In the north-east of Namibia, the small Sobbe corridor is only a modest project, a laboratory of ideas, but it nourishes here the hopes of bringing out an innovative solution for the protection of the most endangered wild species. . This 20-kilometre-long strip of land connects Mudumu National Park to the Zambezi Forest Reserve which opens further north to the Kavango-Zambezi Transfrontier Conservation Area, the largest terrestrial protected area in the world, 520,000 square kilometers straddling Botswana, Zambia, Zimbabwe, Angola and Namibia.
The preservation of a handful of corridors, including that of Sobbe, is essential to allow elephants to make their long migrations during the dry season from April to November. Mobility within these vast expanses is also valuable in facilitating the adaptation of wildlife to the consequences of climate change.
But how do you convince local people not to settle there and find ways to compensate them? In 2018, a contract for the protection of the corridor was signed between the conservancy (community conservation area) of Sobbe and the South African company Distell. The company, which produces the Amarula liqueur, whose logo is a pachyderm, paid 150,000 Namibian dollars (about 10,000 euros) to the community organization which brings together a thousand people against the latter’s commitment not to not build houses or extend their fields or pastures within the corridor.
Each year, if the integrity of the precisely demarcated territory is preserved, an annuity of 50,000 Namibian dollars is paid. Satellite images and camera traps make it possible to verify this by monitoring the state of the plant cover and the density of circulating fauna. The value of this compensation was calculated by attempting to assess the financial loss suffered by the populations deprived of the land.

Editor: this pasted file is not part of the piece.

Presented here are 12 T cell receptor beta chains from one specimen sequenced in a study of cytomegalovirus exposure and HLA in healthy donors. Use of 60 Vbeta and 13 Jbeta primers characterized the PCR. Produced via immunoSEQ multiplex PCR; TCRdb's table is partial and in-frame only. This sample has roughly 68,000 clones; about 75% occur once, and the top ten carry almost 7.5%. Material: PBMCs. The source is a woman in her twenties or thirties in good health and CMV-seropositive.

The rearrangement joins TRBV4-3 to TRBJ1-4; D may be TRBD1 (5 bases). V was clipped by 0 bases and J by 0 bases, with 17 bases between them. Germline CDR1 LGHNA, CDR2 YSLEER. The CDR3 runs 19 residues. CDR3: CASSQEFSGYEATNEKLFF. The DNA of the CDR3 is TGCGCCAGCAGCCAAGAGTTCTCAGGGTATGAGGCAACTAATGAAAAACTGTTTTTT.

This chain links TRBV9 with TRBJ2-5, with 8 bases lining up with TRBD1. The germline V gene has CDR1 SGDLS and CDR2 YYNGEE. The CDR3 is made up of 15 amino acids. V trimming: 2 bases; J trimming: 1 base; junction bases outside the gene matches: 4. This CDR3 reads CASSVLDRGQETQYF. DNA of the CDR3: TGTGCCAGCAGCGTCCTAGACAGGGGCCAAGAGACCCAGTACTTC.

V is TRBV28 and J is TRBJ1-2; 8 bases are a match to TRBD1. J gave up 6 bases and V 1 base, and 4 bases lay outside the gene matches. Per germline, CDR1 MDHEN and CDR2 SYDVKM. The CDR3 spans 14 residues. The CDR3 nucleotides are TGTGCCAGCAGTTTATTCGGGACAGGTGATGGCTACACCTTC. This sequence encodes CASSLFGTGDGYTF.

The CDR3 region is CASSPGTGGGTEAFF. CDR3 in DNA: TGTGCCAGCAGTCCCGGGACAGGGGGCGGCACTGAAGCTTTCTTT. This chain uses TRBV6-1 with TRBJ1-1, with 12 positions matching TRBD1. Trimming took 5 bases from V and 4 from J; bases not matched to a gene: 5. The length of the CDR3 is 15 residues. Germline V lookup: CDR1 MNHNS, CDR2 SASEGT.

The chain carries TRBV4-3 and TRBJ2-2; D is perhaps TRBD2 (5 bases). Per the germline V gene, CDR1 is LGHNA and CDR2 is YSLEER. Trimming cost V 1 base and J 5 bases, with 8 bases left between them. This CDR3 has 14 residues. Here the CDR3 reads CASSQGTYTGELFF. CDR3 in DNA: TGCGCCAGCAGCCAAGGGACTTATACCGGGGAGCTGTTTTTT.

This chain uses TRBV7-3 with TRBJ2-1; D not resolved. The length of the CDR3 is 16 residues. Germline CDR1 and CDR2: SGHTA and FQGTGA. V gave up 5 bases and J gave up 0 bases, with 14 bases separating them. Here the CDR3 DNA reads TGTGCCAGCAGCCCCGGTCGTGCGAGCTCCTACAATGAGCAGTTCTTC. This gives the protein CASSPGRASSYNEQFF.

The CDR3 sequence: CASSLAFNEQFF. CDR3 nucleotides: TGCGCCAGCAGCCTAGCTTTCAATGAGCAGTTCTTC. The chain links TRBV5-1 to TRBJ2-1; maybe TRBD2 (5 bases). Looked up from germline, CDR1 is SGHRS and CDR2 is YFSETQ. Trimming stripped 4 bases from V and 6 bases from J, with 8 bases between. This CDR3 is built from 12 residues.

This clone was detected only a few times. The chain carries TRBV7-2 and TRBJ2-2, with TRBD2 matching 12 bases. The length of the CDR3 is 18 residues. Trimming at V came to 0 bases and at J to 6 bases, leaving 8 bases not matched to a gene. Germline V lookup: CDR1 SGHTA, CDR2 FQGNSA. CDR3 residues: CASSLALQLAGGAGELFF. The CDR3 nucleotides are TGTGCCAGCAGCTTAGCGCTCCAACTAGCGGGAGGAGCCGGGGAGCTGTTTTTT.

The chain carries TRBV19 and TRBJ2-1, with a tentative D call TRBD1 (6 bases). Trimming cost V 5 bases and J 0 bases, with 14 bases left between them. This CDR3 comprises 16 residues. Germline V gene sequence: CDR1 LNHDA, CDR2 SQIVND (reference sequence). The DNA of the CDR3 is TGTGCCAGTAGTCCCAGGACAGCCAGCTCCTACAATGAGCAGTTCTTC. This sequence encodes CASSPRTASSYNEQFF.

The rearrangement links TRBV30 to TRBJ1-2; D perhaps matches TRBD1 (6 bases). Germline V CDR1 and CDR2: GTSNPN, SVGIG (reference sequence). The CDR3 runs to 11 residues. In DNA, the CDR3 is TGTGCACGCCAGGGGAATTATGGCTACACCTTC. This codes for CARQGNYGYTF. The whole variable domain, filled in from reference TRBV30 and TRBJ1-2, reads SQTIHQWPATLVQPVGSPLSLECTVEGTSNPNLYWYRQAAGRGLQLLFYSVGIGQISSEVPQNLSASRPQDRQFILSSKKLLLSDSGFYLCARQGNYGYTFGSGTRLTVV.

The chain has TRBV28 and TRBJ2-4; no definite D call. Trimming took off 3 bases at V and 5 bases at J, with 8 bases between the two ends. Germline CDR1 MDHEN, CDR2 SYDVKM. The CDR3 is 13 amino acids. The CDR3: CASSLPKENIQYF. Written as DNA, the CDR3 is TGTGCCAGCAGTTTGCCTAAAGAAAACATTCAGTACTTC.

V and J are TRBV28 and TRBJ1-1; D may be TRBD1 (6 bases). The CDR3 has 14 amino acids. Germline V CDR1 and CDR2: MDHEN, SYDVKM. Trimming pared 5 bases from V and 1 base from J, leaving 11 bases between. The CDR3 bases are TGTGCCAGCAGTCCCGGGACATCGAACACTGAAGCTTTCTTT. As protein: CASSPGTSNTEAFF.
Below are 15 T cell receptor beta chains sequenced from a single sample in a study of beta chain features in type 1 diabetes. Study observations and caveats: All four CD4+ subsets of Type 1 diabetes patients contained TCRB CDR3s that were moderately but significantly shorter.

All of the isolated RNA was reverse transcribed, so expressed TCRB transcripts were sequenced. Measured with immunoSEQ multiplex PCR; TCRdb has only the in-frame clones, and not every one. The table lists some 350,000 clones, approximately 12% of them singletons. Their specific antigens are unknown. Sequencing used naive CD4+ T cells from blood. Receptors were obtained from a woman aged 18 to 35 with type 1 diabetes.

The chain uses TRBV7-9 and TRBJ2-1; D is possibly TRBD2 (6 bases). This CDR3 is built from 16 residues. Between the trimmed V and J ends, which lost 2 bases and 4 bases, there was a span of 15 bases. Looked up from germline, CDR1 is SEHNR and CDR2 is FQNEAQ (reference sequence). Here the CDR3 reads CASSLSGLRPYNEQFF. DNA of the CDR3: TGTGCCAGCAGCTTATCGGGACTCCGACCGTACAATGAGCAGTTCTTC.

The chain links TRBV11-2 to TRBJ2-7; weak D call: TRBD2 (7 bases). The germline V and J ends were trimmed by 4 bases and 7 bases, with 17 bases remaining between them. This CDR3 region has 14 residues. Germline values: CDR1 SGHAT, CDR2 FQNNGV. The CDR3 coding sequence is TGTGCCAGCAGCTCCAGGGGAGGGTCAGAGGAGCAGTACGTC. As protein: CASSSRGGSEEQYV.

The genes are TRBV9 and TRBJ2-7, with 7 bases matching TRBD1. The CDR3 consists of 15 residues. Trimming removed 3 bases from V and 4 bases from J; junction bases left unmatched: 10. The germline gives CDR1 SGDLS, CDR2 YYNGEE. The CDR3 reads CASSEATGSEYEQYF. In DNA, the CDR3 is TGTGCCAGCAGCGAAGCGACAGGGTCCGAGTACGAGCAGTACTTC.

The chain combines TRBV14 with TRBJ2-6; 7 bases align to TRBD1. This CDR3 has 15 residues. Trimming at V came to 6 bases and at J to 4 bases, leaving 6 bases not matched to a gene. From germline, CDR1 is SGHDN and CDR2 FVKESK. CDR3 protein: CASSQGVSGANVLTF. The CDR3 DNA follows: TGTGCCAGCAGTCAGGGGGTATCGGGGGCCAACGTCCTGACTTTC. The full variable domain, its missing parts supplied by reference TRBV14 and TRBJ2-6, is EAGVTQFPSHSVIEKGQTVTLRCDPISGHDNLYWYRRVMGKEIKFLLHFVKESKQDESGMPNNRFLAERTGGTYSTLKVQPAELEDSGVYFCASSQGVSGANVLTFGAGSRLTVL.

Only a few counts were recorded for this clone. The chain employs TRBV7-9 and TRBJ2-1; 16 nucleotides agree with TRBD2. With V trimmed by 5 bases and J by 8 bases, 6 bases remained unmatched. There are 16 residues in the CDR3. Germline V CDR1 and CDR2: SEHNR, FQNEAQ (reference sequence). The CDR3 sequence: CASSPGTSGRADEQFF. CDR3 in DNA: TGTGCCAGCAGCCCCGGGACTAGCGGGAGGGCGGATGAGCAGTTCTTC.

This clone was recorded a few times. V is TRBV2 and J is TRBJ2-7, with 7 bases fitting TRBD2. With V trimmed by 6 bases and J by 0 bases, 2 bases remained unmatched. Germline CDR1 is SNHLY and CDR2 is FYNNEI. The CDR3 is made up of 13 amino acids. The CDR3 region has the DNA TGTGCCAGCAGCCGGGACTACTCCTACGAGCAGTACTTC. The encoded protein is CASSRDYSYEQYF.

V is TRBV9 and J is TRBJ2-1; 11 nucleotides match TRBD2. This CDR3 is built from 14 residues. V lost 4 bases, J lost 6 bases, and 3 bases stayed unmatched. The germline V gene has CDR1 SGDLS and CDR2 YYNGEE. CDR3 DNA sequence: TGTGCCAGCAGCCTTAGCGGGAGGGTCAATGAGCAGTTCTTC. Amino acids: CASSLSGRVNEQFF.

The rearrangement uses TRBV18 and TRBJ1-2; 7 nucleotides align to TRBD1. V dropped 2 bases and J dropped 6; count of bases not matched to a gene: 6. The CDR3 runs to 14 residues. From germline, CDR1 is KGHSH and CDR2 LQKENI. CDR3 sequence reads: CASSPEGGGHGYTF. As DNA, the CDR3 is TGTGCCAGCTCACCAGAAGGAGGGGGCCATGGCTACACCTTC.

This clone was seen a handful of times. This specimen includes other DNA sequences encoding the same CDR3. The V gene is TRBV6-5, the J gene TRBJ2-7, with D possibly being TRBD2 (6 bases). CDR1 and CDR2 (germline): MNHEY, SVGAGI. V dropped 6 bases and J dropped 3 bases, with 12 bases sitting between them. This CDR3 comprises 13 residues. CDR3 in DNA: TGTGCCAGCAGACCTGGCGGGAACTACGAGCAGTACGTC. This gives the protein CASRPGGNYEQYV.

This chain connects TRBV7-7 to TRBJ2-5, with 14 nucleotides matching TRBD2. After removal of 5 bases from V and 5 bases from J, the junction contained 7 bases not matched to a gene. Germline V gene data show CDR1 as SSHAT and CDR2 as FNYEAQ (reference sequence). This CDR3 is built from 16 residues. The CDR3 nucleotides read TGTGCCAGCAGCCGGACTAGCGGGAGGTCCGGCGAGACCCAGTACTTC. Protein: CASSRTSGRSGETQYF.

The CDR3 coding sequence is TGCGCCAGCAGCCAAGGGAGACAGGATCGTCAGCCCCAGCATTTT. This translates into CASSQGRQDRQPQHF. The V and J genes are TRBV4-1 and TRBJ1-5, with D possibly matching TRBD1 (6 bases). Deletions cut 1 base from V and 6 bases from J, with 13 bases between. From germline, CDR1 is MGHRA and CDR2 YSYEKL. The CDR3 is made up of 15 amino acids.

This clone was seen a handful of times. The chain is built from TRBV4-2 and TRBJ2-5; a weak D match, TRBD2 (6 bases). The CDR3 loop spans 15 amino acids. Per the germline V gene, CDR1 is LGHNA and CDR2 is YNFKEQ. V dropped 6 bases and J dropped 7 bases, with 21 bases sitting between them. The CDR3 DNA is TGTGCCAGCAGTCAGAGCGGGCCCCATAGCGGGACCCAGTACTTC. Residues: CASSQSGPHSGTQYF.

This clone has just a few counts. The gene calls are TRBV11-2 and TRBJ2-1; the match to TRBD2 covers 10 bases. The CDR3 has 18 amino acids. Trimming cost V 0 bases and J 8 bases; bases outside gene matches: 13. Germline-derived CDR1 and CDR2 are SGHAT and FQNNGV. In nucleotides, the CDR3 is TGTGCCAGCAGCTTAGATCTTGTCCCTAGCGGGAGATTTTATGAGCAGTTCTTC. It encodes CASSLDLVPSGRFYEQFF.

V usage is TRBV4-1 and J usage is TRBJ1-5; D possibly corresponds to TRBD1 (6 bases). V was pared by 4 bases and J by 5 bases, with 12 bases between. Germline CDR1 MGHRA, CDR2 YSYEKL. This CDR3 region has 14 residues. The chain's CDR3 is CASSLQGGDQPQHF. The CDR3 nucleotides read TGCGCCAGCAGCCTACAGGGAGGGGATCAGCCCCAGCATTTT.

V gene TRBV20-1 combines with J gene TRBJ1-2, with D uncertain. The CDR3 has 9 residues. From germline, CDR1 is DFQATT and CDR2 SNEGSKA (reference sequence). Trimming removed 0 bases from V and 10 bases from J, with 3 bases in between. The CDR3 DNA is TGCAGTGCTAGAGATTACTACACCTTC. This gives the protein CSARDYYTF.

Trophy hunt criticized
“It is difficult to put a price on the preservation of these habitats. It must be both sufficient to reward communities who live at their own risk and peril cohabitation with wildlife and acceptable to those who would be likely to pay,” explains Richard Diggle, who leads the Namibia office of the Global Fund for Nature (WWF) the reflection on these “payments for conservation”, whose principles are inspired by payments for ecosystem services. The WWF has been supporting the community conservation program carried out here through the conservancies for thirty years.
The need to mobilize stable sources of funding has become all the more urgent since the start of the Covid-19 pandemic. Revenues from tourism have collapsed. Trophy hunting, on which Namibia also relies to finance its environmental policy, is also increasingly criticized in Western countries where several governments like the United Kingdom have decided to ban their import.
Richard Diggle, however, is optimistic: “Billions of dollars are spent on conservation around the world every year. Our project is to capture a small part of it to improve the living conditions of the communities on the front line. »
The decisions taken at the last United Nations climate conference in Glasgow in November 2021 give, according to him, good reasons for hope. “COP26 is an important milestone. For the first time, governments have recognized the importance of preserving ecosystems and biodiversity to combat climate change. It has thus been recorded that biodiversity, like carbon, has a price”, explains the expert, imagining a new market intended for companies with environmental and social commitments, but also for individuals.
Safeguarding emblematic species
Namibia has in any case already prepared its marketing strategy by bringing together different “payments for conservation” projects under the label of Namibian Wildlife Credits (“credits for Namibian wildlife”). The trademark was registered with the Intellectual and Industrial Property Authority, a national body, by the Community Conservation Fund created to receive the capital. Building on Sobbe’s experience, several projects involve corridors. Others aim to save emblematic species such as the desert elephants of the Kunene region or the lions of Chobe.
A study was even carried out by a researcher from Oxford University to explore the potential benefits of using cryptocurrency and blockchain to minimize transaction costs and corruption risks. At this stage, the idea is considered inconclusive by the author, due in particular to the difficulty for the communities to master such a complex technology.